Skip the Generic Intro
We won’t bore you with generalities of how email as a marketing channel is tried and true, and how it will persist for the foreseeable future. Or that some unprecedented scenario requires your immediate attention.
Instead, let’s get into the meat and potatoes – as the grandparents used to say.
Let’s assume you’re already running email campaigns with personalized content, messaging, offers, or product recommendations. Check.
When to Personalize?
(Time versus Behavior)
Any email you send should have a degree of individualization. We’re on the same page about that.
However, when should you send an email? Under what circumstances is it most valuable to send one of your shoppers an email?
To be clear, this “when to send” discussion is not about the optimal time-of-day or day-of-week that tends to get more engagement, opens, clicks, and conversions. A Google search will provide 50 articles on that. (And perhaps almost 50 different answers!)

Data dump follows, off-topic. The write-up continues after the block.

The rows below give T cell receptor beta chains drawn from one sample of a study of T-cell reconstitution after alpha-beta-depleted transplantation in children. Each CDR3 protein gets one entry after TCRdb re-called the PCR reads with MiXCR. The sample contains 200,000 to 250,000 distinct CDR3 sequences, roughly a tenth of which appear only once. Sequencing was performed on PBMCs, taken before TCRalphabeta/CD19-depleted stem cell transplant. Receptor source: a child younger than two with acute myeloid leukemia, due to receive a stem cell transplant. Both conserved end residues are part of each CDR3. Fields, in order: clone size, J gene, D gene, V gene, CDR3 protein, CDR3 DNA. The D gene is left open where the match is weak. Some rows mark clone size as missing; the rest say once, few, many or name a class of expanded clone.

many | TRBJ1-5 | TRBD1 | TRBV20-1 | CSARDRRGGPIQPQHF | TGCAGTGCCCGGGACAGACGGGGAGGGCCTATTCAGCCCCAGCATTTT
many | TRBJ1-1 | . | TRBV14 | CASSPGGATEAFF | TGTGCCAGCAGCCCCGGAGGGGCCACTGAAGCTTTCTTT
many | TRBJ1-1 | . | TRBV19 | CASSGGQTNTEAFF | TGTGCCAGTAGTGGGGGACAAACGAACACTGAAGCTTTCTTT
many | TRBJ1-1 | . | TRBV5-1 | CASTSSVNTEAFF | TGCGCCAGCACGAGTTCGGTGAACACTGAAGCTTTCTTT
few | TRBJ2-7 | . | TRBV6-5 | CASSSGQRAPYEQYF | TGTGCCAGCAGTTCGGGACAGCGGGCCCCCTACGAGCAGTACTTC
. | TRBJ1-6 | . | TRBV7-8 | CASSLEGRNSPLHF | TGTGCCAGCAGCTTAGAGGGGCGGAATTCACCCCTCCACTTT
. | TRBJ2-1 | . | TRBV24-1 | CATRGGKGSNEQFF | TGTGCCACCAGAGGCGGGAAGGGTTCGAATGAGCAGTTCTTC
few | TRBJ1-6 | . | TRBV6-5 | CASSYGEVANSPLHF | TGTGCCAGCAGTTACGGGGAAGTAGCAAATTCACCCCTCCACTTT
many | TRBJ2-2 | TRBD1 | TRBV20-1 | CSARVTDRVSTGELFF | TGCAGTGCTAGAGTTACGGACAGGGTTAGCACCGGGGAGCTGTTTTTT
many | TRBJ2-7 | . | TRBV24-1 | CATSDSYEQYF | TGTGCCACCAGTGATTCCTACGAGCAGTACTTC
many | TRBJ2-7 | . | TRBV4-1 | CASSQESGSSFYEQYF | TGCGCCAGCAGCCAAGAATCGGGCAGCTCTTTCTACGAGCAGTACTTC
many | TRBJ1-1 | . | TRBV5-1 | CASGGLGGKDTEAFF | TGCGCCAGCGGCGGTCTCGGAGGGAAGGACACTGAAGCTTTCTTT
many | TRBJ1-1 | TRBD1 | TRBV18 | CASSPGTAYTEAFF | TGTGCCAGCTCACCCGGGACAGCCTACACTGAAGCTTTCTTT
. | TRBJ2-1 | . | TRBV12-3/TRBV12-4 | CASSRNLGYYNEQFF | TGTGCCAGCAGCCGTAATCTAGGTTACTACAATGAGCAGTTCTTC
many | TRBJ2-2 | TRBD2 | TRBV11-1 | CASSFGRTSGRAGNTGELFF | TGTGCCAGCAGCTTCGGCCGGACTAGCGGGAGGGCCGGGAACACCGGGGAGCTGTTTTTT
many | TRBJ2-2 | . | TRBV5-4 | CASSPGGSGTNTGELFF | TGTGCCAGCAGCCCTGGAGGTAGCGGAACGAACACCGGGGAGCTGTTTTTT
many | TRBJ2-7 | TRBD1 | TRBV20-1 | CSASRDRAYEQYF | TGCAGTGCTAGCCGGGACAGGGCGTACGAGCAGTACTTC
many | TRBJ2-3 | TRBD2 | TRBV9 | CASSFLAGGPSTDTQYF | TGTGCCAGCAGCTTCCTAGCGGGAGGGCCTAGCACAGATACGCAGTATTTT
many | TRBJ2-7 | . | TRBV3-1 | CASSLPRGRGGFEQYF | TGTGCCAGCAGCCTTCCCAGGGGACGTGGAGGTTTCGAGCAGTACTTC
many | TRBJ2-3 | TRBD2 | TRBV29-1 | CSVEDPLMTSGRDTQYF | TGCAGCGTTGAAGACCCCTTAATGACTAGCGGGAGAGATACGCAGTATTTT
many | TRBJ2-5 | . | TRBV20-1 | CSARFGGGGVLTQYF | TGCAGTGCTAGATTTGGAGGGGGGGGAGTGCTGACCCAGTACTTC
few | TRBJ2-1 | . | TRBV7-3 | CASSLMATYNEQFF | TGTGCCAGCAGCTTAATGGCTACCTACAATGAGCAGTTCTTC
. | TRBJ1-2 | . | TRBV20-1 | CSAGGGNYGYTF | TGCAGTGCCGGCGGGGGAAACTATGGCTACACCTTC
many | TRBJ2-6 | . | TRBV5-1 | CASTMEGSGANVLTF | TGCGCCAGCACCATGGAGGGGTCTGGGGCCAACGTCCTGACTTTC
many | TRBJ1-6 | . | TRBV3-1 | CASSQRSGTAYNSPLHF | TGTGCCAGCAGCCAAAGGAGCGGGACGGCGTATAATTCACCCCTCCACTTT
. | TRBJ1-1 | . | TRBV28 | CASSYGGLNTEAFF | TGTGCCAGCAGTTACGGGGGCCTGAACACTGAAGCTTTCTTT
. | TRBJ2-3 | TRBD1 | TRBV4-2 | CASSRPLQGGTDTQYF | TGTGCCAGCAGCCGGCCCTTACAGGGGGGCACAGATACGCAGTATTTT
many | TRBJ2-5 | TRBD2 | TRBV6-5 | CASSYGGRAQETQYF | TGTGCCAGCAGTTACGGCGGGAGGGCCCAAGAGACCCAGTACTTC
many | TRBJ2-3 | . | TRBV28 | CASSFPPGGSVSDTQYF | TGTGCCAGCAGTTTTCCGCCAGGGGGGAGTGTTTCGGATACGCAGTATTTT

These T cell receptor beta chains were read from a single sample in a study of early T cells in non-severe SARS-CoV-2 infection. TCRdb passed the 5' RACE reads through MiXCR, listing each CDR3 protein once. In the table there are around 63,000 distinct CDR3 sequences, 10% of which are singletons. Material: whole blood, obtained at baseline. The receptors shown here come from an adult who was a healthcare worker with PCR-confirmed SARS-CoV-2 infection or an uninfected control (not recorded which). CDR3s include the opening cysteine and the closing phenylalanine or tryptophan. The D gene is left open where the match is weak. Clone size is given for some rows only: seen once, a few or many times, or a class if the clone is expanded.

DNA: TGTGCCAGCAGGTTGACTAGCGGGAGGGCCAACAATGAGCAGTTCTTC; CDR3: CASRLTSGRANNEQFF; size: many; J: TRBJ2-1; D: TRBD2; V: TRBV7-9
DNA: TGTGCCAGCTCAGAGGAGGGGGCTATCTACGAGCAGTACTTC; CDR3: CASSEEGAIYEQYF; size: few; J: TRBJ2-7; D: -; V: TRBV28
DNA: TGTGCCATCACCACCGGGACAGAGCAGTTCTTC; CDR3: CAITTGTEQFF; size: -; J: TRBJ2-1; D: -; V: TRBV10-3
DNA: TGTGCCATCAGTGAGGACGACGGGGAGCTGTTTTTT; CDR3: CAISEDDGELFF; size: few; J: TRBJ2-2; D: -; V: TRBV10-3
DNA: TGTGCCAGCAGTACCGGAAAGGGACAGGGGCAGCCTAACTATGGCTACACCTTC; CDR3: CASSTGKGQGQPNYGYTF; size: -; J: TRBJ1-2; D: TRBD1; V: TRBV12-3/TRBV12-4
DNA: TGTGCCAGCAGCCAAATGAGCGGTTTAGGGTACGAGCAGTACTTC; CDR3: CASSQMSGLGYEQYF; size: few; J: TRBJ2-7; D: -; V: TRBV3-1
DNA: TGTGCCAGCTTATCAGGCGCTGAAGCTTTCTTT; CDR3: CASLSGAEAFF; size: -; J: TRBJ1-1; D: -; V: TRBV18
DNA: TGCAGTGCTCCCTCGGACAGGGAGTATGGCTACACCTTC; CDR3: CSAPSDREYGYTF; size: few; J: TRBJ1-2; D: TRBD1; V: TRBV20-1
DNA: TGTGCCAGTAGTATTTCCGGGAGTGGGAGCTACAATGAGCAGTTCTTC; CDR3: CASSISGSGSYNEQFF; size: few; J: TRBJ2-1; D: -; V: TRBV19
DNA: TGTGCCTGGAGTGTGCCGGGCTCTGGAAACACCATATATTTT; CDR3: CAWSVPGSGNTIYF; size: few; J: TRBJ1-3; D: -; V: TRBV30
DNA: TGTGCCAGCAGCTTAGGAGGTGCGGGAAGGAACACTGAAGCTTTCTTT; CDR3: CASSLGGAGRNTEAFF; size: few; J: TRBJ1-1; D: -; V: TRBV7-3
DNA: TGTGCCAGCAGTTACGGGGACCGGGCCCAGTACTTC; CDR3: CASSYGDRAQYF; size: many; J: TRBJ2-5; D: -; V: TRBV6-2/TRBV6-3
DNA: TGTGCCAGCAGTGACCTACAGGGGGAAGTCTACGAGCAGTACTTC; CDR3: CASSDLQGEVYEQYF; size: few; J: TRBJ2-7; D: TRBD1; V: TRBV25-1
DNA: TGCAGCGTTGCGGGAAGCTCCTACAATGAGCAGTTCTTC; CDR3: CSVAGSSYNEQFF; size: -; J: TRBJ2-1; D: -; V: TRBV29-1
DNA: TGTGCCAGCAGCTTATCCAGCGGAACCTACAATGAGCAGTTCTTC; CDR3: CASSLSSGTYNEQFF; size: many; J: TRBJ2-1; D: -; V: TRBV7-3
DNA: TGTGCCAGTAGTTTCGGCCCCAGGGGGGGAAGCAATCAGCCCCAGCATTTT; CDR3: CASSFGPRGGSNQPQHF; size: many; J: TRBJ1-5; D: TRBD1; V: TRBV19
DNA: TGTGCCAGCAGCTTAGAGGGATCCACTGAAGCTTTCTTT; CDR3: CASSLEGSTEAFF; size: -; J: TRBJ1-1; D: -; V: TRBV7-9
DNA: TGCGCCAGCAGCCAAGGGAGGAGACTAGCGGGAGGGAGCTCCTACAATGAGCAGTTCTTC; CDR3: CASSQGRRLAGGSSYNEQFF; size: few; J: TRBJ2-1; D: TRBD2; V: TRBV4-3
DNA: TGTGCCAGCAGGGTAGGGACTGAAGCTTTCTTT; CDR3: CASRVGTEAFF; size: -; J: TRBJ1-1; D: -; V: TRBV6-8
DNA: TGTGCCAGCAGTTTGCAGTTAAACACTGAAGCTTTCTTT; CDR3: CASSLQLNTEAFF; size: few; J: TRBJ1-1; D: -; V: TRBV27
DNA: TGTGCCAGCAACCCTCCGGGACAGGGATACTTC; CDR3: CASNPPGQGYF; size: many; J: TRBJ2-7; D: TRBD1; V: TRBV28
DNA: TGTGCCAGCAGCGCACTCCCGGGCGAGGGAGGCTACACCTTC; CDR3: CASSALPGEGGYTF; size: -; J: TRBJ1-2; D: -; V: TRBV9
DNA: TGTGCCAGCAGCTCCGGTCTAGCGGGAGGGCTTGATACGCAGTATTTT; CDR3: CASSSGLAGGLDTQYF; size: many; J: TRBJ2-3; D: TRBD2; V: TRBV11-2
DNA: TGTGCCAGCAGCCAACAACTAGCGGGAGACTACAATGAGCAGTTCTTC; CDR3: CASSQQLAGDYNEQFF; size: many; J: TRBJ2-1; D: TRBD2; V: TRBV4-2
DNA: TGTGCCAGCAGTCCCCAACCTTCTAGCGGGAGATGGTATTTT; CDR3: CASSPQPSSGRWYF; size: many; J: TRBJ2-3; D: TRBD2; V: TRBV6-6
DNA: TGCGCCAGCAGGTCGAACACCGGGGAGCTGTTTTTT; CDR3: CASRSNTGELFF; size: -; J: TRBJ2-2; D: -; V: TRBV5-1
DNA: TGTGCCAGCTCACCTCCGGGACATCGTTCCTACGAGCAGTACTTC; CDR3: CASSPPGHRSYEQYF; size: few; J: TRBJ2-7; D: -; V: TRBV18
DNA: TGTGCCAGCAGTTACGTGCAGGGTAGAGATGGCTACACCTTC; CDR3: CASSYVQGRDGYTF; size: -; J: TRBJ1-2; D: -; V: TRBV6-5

Instead, we’re talking about a different “when”: behavior-based or contextually-relevant indicators that underscore high-value opportunities to launch email campaigns.
Let’s break that down:
- There are person-based scenarios where it’s more valuable to send emails
- These scenarios are based on the context around an individual shopper
- By triggering or scheduling email campaigns under these circumstances, you increase the likelihood of email engagement and conversion
In summary, opportunities arise based on a shopper’s behavior for:
- Specific triggers you can use to launch emails;
- Valuable email types you should be sending;
- Relevant messaging to include; and
- Timely product recommendations to insert.
What are those different campaigns, content types, and all the behavioral triggers? That’s why we’ve all gathered here today. Let’s dive in.
Value-Based Email Sends
In the following blog post, we’ll be reviewing 9 different email campaigns and tactics to run and use for engaging your customers.
It goes without saying… the cohorts we’ll be targeting are known audiences. You have their email address and thus can communicate with them directly. Because they have engaged with your brand at some point in the past – purchase, form-fill, etc – you have some stored information about them.
For our purposes, it doesn’t matter if this shopper was added to your customer database today or 5 to 10 years ago.
The idea is: you know something valuable about these shoppers. You can attach some history of activity – or new, real-time activity – to that profile to inform how you communicate with them.